would do the same for you, Tell the truth I think I should have seen it coming from
    a mile away, When the words you say are, “Baby I’m a fool who thinks it’s cool to fall in love”
    If I gave a thought to fascination I would know it wasn’t right to care, Logic doesn’t seem to mind that I am fascinated by the love affair, Still my heart would benefit from a little tenderness from time to time, but never mind, Cos Baby I’m a fool who thinks it’s cool to fall in love, Baby I should hold on just a moment and be sure it’s not for vanity, Look me in the eye and tell me love is never based upon
    insanity, Even when my heart is beating hurry up the moment’s fleeting, Kiss me now, Don’t ask me how, Cos Baby I’m a fool who thinks it’s cool to fall, Baby I’m a fool who thinks it’s cool to fall,
    And I would never tell if you became a fool and fell in Love.

    Simply, Italia,

  22. Never got the hang of Kundera (Mrs. E calls his most known work “The Unbearable Longness of Novel.”) But I may try this one, if I can carve out the time (joined a book club in order to change the type of book I read).

    I love he concept of Festina Lente and it’s a good thing I’m not the tattoo’ing type.

  23. You’re back. What a happy surprise.

  24. Oh! Like a crocus through the frost – but you’re out of season. Here’s to an anomalous autumnal spring. Please, stick around.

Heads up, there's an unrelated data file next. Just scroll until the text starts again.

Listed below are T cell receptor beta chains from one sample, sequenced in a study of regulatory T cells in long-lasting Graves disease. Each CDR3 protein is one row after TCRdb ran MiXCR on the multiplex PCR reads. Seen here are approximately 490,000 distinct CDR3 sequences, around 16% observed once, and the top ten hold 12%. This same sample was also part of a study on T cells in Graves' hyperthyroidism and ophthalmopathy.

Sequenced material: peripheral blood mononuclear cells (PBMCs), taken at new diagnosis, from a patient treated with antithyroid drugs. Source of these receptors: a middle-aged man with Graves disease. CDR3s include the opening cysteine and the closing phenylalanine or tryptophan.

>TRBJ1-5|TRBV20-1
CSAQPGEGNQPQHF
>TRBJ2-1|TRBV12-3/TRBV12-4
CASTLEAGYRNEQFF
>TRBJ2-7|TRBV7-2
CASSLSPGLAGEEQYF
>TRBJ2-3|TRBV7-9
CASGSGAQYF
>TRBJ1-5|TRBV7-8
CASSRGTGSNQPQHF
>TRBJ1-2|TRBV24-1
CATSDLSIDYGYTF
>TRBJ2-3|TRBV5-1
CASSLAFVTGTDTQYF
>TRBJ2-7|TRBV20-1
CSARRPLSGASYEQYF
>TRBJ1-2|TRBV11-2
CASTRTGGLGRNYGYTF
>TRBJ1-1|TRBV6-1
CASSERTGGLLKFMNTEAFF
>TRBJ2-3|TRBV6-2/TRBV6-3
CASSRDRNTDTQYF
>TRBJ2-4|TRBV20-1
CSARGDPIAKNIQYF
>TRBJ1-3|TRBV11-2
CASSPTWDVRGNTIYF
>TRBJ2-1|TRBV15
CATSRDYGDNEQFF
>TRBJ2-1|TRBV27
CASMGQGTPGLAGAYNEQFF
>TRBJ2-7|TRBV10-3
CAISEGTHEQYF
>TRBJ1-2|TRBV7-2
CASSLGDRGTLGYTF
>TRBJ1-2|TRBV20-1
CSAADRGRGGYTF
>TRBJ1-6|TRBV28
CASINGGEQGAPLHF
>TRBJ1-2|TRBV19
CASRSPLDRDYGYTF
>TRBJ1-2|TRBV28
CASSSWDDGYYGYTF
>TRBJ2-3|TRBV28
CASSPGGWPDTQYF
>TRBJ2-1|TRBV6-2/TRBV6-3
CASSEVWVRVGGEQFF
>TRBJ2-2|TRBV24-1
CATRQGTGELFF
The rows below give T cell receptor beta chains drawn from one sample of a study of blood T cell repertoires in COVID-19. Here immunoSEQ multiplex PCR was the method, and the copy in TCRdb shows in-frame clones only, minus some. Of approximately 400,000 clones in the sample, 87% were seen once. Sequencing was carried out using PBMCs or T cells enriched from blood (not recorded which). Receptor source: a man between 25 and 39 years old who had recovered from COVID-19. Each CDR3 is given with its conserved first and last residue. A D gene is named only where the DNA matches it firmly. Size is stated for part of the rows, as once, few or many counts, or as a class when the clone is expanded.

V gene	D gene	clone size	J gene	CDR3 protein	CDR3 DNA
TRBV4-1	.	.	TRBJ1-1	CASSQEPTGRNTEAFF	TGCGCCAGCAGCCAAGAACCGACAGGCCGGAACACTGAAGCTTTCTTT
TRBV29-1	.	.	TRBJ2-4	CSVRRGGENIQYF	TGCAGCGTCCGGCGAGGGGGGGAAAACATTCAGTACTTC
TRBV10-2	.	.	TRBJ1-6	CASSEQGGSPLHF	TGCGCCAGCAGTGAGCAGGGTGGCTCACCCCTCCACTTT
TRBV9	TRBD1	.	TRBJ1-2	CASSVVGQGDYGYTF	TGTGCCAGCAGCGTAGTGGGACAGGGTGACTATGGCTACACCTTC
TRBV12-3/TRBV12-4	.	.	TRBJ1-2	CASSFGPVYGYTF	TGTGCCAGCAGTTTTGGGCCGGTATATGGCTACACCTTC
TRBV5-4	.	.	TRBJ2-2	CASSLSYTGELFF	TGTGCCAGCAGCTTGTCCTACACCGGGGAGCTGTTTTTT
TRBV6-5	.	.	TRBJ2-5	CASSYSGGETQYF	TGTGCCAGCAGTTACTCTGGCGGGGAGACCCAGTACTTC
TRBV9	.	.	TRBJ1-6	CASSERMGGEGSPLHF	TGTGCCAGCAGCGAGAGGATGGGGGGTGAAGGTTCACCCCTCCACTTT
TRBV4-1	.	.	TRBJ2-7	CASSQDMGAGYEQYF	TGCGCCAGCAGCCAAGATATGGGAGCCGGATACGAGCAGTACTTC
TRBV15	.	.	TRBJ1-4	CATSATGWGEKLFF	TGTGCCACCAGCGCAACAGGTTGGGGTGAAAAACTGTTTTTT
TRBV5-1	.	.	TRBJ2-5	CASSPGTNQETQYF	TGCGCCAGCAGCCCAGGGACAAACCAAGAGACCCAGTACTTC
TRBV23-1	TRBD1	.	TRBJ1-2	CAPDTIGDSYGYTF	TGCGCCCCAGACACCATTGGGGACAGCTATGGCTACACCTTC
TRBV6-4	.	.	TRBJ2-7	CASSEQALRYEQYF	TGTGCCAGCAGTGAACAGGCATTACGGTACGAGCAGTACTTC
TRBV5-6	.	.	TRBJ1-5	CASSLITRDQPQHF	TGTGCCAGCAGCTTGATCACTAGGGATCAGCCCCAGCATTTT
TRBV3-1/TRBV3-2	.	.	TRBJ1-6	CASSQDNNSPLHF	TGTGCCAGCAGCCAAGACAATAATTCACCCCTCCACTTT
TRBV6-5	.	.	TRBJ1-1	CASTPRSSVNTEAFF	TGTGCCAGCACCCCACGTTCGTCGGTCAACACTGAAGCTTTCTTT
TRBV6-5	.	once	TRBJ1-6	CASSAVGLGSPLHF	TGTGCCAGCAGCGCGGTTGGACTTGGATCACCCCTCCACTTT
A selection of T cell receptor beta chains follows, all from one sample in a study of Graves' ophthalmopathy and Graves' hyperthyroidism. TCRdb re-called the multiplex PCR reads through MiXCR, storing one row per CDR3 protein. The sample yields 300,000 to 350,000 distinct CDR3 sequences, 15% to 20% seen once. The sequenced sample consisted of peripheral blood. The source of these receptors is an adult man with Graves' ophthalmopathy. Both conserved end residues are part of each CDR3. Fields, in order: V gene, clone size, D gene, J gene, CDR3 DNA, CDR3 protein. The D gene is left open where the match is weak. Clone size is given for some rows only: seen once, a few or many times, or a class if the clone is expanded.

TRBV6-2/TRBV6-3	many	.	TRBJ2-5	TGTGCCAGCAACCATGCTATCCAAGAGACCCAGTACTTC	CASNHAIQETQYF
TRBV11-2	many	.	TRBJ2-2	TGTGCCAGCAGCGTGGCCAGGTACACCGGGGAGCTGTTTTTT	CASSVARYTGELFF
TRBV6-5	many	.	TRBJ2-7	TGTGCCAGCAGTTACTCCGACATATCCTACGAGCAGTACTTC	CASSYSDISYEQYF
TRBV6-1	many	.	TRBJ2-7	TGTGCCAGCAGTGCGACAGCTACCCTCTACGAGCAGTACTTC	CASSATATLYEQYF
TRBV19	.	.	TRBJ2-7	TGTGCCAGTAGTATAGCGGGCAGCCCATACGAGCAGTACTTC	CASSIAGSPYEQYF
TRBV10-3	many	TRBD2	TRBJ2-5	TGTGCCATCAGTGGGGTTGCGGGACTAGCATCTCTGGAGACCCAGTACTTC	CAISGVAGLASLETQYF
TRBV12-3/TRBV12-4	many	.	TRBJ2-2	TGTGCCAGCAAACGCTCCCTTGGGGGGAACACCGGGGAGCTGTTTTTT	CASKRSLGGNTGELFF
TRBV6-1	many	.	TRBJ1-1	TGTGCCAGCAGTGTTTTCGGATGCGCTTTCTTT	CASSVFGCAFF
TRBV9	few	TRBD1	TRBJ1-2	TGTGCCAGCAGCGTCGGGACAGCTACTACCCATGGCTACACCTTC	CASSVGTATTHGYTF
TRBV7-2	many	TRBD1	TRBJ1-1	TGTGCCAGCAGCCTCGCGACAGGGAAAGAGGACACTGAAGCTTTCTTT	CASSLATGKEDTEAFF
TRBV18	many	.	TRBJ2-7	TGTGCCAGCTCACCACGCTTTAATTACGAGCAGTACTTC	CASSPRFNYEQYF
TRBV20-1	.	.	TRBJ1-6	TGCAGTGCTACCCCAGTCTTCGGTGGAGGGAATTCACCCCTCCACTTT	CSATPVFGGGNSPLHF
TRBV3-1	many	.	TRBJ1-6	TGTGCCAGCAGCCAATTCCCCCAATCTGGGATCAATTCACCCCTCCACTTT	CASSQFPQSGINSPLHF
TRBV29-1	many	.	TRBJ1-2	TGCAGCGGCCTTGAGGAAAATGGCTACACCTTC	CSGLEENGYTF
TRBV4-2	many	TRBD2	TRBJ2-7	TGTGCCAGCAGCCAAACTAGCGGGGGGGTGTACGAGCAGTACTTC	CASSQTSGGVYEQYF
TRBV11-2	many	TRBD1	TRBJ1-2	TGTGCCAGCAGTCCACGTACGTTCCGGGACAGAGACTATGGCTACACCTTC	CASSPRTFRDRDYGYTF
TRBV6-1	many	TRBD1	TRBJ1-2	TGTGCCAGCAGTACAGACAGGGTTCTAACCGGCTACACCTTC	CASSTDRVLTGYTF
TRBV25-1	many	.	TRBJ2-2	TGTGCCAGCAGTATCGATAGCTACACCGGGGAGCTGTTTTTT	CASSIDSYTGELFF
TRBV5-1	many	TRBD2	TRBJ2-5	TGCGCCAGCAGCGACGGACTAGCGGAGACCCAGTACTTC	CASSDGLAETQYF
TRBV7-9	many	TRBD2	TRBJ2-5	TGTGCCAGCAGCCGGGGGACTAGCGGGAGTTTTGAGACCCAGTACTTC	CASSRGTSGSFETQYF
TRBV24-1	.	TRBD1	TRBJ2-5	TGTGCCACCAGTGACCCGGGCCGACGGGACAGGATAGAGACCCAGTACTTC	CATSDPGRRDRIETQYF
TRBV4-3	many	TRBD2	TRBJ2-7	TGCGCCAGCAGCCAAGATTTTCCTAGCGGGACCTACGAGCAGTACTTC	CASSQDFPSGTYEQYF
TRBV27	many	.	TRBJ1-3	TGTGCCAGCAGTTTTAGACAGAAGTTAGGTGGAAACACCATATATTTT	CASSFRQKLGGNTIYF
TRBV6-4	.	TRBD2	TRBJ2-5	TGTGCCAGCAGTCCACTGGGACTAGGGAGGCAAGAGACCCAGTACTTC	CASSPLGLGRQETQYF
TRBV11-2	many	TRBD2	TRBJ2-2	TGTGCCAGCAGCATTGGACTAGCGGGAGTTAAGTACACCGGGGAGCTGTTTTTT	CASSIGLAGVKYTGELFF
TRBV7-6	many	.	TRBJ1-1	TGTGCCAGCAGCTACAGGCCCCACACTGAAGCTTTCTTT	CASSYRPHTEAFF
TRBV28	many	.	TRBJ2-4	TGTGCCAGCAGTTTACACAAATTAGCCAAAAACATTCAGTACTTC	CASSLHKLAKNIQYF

25. Word up, glad you are back…

    “The best thing for being sad,” replied Merlyn, beginning to puff and blow, “is to learn something. That is the only thing that never fails. You may grow old and trembling in your anatomies, you may lie awake at night listening to the disorder of your veins, you may miss your only love, you may see the world about you devastated by evil lunatics, or know your honour trampled in the sewers of baser minds. There is only one thing for it then — to learn. Learn why the world wags and what wags it. That is the only thing which the mind can never exhaust, never alienate, never be tortured by, never fear or distrust, and never dream of regretting.”

    – T. H. White, The Once and Future King

  26. how i wish i could live in your time and space, all is so soothing and consciously,
    a tinny white flower on the smile.